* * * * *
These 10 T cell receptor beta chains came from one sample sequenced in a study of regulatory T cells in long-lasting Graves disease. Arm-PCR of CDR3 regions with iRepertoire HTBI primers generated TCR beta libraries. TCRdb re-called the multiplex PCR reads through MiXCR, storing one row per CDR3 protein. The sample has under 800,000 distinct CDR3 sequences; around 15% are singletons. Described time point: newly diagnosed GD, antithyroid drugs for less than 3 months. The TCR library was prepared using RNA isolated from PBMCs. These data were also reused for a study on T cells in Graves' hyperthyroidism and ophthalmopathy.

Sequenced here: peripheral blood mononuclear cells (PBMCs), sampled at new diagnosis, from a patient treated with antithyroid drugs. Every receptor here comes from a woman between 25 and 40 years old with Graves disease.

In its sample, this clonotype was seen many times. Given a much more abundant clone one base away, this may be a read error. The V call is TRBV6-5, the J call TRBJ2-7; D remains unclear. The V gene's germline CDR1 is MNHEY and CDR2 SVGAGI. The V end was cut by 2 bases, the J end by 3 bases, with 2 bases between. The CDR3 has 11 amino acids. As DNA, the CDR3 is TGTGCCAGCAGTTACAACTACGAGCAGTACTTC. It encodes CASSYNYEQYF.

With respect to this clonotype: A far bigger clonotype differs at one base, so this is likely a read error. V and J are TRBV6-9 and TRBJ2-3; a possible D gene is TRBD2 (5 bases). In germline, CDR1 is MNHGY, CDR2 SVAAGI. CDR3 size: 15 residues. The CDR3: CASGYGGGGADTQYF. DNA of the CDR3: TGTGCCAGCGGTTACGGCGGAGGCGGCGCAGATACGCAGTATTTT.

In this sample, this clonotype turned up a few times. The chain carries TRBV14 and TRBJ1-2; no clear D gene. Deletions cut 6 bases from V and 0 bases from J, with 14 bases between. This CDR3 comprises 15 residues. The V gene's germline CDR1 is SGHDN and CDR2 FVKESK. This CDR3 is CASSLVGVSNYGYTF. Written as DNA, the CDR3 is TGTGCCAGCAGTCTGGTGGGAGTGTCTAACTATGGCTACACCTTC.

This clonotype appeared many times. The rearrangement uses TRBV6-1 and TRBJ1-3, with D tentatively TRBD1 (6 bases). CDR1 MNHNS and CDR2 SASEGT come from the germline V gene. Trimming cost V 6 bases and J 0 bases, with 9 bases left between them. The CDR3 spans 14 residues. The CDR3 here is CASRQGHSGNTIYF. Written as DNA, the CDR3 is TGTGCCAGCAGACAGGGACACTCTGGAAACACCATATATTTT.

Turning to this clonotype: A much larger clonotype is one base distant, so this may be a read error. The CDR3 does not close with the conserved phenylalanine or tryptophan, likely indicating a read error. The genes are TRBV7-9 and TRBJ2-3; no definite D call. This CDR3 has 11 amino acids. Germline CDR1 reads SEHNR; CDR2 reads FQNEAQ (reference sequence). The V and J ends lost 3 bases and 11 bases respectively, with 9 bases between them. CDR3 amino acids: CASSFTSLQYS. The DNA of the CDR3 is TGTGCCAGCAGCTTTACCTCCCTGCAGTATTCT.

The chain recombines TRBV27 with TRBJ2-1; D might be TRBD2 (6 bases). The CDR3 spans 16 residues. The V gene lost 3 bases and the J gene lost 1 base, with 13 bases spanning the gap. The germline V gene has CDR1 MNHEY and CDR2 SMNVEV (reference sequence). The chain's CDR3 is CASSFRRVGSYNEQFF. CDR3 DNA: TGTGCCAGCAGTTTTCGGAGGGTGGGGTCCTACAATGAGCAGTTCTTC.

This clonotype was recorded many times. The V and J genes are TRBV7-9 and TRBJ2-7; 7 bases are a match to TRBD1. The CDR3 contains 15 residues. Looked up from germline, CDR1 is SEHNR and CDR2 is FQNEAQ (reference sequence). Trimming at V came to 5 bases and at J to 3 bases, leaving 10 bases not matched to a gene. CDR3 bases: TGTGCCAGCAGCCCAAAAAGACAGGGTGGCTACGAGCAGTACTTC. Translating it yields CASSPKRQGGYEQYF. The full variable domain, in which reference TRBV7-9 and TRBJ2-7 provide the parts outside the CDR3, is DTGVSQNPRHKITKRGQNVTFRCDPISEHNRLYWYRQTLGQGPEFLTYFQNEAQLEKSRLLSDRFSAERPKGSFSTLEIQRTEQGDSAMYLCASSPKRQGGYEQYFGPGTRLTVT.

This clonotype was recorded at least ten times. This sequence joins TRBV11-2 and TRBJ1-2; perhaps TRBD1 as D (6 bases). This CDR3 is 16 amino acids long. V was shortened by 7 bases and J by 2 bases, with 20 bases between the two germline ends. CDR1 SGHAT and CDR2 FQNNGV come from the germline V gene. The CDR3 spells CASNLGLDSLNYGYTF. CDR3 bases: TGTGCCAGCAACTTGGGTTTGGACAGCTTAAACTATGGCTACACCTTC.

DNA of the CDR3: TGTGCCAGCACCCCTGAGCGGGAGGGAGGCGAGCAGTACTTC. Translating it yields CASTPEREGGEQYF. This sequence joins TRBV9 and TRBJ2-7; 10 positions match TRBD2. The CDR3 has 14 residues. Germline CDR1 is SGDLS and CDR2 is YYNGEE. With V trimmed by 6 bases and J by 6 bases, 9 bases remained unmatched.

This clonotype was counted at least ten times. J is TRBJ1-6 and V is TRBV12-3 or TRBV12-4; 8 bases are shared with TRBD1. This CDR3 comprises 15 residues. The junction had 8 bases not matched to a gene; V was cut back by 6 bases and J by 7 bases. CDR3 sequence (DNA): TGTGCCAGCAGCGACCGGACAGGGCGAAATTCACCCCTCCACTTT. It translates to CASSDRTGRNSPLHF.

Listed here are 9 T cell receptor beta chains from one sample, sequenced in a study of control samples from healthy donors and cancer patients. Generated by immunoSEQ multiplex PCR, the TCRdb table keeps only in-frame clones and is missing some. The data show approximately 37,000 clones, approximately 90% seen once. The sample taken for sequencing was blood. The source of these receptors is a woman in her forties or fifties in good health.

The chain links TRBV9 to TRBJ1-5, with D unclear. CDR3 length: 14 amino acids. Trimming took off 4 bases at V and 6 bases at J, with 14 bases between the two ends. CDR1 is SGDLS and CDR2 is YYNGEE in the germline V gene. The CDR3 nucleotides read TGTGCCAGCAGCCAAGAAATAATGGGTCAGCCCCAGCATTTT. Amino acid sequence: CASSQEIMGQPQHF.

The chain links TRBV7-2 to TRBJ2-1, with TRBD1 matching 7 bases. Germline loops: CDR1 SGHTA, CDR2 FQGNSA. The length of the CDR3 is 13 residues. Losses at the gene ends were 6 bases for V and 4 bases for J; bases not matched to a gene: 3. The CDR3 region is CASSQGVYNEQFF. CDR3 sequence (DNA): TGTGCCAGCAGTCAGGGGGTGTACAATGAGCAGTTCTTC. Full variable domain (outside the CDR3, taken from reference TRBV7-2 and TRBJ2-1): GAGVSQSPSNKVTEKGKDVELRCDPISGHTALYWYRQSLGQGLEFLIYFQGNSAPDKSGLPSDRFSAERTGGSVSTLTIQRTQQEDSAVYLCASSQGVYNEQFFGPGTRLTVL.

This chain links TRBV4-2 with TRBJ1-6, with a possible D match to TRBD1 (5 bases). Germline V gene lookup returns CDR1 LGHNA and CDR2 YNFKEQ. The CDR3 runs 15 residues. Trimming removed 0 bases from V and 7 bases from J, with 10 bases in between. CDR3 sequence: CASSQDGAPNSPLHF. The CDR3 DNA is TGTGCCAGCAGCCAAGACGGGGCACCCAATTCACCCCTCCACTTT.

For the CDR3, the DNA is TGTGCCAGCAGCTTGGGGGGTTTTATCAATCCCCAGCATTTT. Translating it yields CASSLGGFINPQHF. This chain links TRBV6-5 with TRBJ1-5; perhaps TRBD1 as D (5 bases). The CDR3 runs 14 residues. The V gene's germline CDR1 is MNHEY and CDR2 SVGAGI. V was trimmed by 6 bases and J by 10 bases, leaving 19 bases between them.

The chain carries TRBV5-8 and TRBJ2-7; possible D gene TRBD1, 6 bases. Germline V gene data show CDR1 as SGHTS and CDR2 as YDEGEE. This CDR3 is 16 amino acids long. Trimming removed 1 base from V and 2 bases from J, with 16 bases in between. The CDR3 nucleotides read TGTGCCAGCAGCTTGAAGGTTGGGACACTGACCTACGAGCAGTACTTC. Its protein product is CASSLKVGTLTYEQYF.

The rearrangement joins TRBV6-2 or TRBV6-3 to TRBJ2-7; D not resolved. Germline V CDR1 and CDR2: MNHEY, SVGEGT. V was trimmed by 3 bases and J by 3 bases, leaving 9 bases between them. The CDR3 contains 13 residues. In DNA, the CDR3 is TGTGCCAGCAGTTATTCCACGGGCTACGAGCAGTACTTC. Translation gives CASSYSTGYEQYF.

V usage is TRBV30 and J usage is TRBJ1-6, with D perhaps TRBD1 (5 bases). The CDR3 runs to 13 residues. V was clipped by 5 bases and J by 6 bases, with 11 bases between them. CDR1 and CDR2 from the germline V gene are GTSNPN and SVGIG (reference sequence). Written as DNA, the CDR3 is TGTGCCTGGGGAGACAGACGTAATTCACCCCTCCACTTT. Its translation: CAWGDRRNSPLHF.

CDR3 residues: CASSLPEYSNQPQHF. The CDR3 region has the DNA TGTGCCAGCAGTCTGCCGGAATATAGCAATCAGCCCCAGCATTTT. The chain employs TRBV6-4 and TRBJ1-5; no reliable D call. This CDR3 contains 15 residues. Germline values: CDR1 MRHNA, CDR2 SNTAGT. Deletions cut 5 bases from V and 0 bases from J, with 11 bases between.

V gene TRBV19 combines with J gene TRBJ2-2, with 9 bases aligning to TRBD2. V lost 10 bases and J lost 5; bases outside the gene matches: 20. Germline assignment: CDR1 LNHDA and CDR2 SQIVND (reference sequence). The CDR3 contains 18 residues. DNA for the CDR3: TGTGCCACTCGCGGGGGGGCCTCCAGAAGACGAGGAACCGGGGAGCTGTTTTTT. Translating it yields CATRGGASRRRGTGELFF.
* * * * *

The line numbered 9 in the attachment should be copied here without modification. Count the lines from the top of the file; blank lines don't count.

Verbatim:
This clonotype was recorded many times. The V and J genes are TRBV7-9 and TRBJ2-7; 7 bases are a match to TRBD1. The CDR3 contains 15 residues. Looked up from germline, CDR1 is SEHNR and CDR2 is FQNEAQ (reference sequence). Trimming at V came to 5 bases and at J to 3 bases, leaving 10 bases not matched to a gene. CDR3 bases: TGTGCCAGCAGCCCAAAAAGACAGGGTGGCTACGAGCAGTACTTC. Translating it yields CASSPKRQGGYEQYF. The full variable domain, in which reference TRBV7-9 and TRBJ2-7 provide the parts outside the CDR3, is DTGVSQNPRHKITKRGQNVTFRCDPISEHNRLYWYRQTLGQGPEFLTYFQNEAQLEKSRLLSDRFSAERPKGSFSTLEIQRTEQGDSAMYLCASSPKRQGGYEQYFGPGTRLTVT.